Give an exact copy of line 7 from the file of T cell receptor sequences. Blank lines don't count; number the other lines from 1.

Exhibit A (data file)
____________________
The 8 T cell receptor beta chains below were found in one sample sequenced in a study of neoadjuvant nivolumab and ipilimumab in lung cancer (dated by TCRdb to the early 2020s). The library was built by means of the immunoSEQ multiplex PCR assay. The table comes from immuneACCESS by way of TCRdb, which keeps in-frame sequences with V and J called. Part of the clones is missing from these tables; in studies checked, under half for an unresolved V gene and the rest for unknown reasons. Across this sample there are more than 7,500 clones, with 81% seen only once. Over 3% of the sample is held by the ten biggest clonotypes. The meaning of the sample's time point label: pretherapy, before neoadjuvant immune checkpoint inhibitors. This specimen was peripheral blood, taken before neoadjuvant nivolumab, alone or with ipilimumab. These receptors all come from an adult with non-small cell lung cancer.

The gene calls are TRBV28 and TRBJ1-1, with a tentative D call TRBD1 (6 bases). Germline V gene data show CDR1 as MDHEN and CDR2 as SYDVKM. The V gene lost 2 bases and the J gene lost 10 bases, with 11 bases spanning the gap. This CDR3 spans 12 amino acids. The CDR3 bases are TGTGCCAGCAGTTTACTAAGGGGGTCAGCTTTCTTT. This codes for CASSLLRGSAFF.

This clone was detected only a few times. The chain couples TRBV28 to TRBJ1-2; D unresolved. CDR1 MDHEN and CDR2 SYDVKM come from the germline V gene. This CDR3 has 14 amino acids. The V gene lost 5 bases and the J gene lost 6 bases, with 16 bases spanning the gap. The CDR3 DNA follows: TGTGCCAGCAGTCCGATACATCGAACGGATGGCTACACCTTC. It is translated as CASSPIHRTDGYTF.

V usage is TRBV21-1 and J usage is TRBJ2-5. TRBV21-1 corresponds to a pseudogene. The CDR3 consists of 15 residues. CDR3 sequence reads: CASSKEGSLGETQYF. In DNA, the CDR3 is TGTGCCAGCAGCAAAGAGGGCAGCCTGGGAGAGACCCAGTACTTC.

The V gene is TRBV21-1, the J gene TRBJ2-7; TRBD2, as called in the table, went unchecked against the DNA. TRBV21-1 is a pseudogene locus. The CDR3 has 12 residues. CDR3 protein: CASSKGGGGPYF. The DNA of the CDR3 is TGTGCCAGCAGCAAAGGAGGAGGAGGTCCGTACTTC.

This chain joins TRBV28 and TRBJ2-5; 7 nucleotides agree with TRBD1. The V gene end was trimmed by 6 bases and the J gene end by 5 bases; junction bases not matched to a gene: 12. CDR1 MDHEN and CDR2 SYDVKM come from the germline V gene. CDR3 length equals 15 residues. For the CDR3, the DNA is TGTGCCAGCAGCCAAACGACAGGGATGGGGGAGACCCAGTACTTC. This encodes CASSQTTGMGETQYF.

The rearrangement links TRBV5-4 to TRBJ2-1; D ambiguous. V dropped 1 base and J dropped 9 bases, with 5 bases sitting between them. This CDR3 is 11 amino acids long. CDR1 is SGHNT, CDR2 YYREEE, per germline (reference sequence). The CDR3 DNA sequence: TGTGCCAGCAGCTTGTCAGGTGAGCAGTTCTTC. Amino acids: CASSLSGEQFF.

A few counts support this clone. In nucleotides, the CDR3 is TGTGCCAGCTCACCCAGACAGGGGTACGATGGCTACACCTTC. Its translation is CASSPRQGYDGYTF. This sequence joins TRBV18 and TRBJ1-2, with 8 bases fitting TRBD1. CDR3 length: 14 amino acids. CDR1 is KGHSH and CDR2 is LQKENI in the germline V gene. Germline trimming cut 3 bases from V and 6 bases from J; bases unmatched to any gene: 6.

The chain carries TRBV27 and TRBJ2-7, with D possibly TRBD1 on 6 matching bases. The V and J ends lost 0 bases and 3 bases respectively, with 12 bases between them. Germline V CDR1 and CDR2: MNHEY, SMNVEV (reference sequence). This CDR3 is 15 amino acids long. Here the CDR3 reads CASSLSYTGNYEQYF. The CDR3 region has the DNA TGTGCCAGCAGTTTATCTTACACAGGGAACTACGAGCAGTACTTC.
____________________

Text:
The rearrangement links TRBV5-4 to TRBJ2-1; D ambiguous. V dropped 1 base and J dropped 9 bases, with 5 bases sitting between them. This CDR3 is 11 amino acids long. CDR1 is SGHNT, CDR2 YYREEE, per germline (reference sequence). The CDR3 DNA sequence: TGTGCCAGCAGCTTGTCAGGTGAGCAGTTCTTC. Amino acids: CASSLSGEQFF.